European Union raises PGF concerns with NZ

Shane Jones’ efforts to boost the regions through the Provincial Growth Fund have caught the eye of the European Union - and trade officials have warned that more scrutiny will follow.

Shane Jones has styled himself as “the lion of the regions” - but could his billion-dollar fund for the provinces end up becoming a sacrificial lamb to secure a trade deal with the European Union?

While the Regional Development Minister may not countenance a taiaha being taken to the Provincial Growth Fund (PGF), his Government’s controversial proposal to grant a $10 million loan to the Westland Cooperative against Treasury advice has led to the EU asking whether New Zealand is adhering to its international trade obligations.

While the loan was ultimately called off after Westland announced plans for its sale to Chinese dairy company Yili, the initial announcement and resulting media coverage clearly raised concerns abroad.

In a formal written question to New Zealand ahead of a Geneva meeting of the World Trade Organisation (WTO) agriculture committee in late February, the EU asked how the country would notify the Westland loan to the WTO.

It also asked for an explanation of the PGF, including how much money was going to agricultural projects and the dairy sector, as well as whether New Zealand was shifting away from its policy of not granting government support to those industries.

Jones has previously dismissed fears his fund’s work would qualify as agricultural subsidies, telling Parliament he had received advice from the Ministry of Foreign Affairs and Trade (MFAT) but was “not bothered” by the WTO given its state of disarray.

Shane Jones has previously dismissed concerns about whether the Provincial Growth Fund may breach WTO requirements, but foreign affairs officials seem slightly more worried. Photo: Lynn Grieveson.

However, in a briefing to ministers ahead of the WTO meeting, MFAT’s deputy secretary for trade and economic issues Vangelis Vitalis warned ministers about the “potential implications of scrutiny” from the EU and others.

Vitalis said New Zealand had regularly asked questions of the EU about the agricultural subsidies it provided and whether they were consistent with its WTO obligations.

As part of the so-called Cairns Group of agricultural exporting nations, New Zealand had been at the forefront of efforts to secure tighter WTO rules on agricultural subsidies which distorted trade and production.

While it was routine for WTO members to ask each other about the support provided to their agriculture sectors, Vitalis said it was “unusual for New Zealand itself to be questioned about [the topic]”.

The EU’s question seemed an attempt to suggest that New Zealand should notify the WTO it was providing trade- and production-distorting agriculture subsidies for the first time - a move which would “signal a fundamental change to our long-standing approach of seeking tighter WTO disciplines on the use of such subsidies”.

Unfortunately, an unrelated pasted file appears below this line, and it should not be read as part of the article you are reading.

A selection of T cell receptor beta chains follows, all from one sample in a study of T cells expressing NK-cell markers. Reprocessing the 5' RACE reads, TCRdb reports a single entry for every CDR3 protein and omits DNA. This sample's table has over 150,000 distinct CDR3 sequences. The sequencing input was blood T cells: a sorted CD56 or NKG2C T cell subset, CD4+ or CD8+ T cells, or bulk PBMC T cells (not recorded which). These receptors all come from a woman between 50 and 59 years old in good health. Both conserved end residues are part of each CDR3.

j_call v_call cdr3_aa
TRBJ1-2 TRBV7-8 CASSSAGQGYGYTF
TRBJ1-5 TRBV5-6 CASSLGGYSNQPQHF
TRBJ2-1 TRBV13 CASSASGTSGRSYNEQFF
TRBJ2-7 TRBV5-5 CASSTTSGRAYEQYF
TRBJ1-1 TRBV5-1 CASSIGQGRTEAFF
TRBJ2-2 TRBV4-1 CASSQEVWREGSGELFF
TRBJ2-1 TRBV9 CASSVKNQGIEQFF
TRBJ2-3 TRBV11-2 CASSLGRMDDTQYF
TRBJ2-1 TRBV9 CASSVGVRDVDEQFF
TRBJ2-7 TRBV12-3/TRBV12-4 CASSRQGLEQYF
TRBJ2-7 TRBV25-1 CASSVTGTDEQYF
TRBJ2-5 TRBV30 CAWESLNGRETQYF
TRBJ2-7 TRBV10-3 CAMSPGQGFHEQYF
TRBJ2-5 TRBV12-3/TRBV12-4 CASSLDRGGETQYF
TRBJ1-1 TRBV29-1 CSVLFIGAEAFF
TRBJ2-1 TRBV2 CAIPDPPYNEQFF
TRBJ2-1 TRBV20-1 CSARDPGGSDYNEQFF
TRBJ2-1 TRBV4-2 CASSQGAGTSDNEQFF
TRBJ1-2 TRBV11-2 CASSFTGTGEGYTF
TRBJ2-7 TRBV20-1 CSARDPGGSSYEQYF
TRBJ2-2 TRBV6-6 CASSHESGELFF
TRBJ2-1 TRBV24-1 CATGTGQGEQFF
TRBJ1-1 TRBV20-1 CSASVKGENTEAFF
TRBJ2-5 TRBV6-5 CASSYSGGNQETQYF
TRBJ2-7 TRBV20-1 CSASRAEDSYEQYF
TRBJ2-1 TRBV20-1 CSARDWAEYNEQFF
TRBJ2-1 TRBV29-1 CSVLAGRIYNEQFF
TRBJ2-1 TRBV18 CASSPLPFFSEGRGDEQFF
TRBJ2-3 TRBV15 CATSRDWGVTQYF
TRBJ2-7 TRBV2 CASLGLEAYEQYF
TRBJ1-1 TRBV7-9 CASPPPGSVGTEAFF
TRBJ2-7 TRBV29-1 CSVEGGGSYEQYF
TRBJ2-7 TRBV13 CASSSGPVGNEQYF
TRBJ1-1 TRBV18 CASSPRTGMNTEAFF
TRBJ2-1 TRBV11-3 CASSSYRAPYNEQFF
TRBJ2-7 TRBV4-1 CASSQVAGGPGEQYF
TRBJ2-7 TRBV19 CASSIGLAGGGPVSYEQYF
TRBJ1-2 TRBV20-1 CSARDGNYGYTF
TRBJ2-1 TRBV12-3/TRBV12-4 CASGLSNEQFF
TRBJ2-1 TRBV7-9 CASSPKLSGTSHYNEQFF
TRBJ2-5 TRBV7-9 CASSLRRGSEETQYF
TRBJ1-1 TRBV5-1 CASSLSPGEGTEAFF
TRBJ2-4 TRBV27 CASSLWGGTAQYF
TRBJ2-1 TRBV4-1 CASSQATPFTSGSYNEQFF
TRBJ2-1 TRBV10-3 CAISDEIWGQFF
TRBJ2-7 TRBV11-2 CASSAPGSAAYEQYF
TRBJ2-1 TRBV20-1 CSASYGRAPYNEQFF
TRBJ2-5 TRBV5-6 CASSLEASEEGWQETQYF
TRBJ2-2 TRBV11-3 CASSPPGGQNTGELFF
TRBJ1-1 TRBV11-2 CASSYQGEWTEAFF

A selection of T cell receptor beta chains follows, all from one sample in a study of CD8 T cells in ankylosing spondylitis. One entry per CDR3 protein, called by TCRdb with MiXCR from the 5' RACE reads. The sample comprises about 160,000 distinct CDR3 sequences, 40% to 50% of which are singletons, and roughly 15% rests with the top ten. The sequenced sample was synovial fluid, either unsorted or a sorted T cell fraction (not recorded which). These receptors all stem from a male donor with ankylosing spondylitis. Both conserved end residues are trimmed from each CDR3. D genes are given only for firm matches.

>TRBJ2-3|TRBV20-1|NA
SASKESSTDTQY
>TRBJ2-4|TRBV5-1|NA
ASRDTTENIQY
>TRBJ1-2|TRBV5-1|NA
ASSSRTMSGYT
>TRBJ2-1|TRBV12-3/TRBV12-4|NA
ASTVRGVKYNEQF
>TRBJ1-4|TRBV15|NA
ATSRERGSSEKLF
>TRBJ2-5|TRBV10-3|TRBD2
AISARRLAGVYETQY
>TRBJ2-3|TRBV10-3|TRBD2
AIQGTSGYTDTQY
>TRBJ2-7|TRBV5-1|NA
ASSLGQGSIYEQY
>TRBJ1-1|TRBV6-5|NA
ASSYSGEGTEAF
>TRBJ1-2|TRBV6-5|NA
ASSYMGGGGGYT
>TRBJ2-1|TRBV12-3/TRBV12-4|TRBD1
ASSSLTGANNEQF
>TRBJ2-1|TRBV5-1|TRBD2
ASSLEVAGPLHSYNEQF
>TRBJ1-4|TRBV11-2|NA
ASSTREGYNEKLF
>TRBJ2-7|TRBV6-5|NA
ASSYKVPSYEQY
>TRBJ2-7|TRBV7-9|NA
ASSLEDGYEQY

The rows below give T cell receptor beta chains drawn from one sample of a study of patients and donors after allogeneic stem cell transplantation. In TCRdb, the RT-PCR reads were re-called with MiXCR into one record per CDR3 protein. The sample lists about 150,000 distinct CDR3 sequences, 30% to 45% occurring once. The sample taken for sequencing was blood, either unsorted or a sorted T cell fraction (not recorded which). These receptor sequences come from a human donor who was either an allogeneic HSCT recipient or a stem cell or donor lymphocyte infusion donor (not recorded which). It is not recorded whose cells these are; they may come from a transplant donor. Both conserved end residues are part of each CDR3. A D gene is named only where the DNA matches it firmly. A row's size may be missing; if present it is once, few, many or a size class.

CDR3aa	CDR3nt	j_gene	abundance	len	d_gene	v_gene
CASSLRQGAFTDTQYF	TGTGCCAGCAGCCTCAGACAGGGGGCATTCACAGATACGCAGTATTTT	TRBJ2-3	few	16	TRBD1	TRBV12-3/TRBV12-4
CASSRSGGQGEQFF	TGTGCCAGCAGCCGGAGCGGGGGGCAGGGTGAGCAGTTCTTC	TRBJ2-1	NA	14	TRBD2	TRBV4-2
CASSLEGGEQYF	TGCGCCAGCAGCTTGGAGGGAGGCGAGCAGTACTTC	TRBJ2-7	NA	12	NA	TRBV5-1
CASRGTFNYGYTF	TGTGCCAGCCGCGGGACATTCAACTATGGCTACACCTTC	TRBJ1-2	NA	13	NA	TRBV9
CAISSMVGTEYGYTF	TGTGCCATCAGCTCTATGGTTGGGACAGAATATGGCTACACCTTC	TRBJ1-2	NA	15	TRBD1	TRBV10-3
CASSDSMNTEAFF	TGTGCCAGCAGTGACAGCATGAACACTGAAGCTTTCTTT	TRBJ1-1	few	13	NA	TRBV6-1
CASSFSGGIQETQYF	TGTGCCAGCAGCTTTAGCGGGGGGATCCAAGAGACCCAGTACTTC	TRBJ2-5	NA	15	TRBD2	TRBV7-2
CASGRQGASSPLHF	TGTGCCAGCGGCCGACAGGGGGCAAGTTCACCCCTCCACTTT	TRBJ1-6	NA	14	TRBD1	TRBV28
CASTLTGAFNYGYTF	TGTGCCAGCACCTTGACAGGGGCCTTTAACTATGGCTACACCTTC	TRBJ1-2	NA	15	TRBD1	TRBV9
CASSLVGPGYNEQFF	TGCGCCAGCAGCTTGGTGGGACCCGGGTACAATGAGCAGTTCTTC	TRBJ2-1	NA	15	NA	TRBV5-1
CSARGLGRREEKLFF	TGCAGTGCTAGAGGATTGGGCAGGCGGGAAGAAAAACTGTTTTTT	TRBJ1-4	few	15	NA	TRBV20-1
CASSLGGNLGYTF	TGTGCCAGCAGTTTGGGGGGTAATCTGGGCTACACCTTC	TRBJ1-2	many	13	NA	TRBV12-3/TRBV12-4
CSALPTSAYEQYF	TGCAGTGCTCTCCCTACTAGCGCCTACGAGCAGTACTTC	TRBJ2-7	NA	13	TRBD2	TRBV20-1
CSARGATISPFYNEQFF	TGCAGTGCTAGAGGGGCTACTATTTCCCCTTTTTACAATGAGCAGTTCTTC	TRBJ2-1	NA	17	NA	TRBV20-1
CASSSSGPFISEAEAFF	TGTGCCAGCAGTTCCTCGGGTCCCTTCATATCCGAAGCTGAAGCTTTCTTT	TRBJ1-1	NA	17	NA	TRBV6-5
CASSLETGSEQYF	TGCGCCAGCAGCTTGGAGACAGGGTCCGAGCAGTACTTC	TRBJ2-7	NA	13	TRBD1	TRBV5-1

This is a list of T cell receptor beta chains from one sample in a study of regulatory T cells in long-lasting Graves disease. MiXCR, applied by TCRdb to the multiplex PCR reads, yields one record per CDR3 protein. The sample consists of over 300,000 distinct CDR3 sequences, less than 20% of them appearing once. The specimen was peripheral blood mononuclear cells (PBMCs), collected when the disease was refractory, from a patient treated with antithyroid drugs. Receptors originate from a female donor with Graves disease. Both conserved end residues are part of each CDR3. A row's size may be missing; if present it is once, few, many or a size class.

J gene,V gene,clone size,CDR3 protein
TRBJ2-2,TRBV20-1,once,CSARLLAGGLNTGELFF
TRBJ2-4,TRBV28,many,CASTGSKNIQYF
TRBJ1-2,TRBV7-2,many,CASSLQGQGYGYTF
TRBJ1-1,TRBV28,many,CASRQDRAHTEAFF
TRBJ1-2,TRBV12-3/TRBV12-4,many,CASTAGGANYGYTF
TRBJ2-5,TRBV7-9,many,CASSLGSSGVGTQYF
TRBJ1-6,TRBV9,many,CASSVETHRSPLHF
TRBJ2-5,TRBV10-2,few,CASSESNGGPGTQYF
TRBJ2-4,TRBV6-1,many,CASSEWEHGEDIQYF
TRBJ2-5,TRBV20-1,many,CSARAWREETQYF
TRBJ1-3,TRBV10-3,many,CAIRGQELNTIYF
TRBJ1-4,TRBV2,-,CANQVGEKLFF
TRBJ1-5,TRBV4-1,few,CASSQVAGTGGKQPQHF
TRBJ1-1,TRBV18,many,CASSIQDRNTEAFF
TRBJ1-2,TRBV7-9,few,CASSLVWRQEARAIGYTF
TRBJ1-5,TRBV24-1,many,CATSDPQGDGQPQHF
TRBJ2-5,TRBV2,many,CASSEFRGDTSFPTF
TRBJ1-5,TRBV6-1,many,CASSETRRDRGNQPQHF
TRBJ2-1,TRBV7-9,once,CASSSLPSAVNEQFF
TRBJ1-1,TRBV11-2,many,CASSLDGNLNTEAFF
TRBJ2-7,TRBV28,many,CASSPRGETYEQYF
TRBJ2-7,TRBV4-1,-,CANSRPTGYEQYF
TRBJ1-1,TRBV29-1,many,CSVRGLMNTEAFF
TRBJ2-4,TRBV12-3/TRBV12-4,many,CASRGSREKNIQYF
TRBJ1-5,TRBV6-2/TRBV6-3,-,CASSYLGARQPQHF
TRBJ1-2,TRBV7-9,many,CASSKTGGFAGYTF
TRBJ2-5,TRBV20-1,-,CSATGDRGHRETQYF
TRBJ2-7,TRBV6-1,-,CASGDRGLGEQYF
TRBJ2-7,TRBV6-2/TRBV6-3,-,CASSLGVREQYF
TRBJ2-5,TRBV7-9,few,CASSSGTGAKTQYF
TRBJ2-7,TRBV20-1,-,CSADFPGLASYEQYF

The fact that the Westland loan would be given a public airing in front of all WTO members was likely to lead to “intensified and ongoing scrutiny of the PGF”, an MFAT official said.

While New Zealand was allowed to spend up to $288 million on distortionary domestic subsidies in what are called “Amber Box payments”, the country had historically avoided doing so on the grounds that it would undermine the push to eliminate agricultural subsidies which “severely disadvantaged” Kiwi exporters.

“The benefits to New Zealand’s exporters of securing limits on the extent to which other countries can use such subsidies would far outweigh the value of using New Zealand’s Amber Box entitlement,” Vitalis said.

In its official response to the EU, New Zealand argued that the Westland loan would not distort trade or production, as it would have been repayable on commercial terms and did not benefit specific producers.

It said PGF grants were not pre-allocated to specific sectors or certain businesses, while no money had been set aside in the fund for either dairy producers or the wider agricultural sector.

While the response was “factually accurate” according to Vitalis, he said the fact that the loan would be given a public airing in front of all WTO members was likely to lead to “intensified and ongoing scrutiny of the PGF”.

“Any perception that New Zealand may be using its Amber Box provisions can be expected to generate significant interest from other WTO members on all sides of the debate about the use of trade- and production-distorting agricultural subsidies.”

National trade spokesman Todd McClay says the PGF may be to blame if New Zealand gets a bad free trade deal with the EU. Photo: Lynn Grieveson.

National trade spokesman Todd McClay told Newsroom it was concerning that New Zealand had been forced to defend the PGF at the WTO due to uncertainty over government criteria for the fund.

“It means that the EU views Shane Jones’ reckless attitude to spending taxpayer money as a form of subsidy to agricultural production. You cannot give soft loans to your mates without consequences.”

McClay said it was likely the EU would raise the PGF again during negotiations with New Zealand for a free trade agreement, and a bad deal for dairy and meat access could be “laid squarely at the Government and Shane Jones’ feet”.

“Trade negotiations are a little bit like a game of chess: each side looks for the absolute advantage for their own position, and if you look at where the pressure that comes on EU governments it’s for greater protection and less access for countries like New Zealand.”

An MFAT spokesperson said the ministry was unconcerned by the EU’s interest in the PGF and remained confident in its response.

While the EU appeared satisfied with the answer it received, New Zealand was “fully prepared” to answer any more questions from it or other WTO members in the future.

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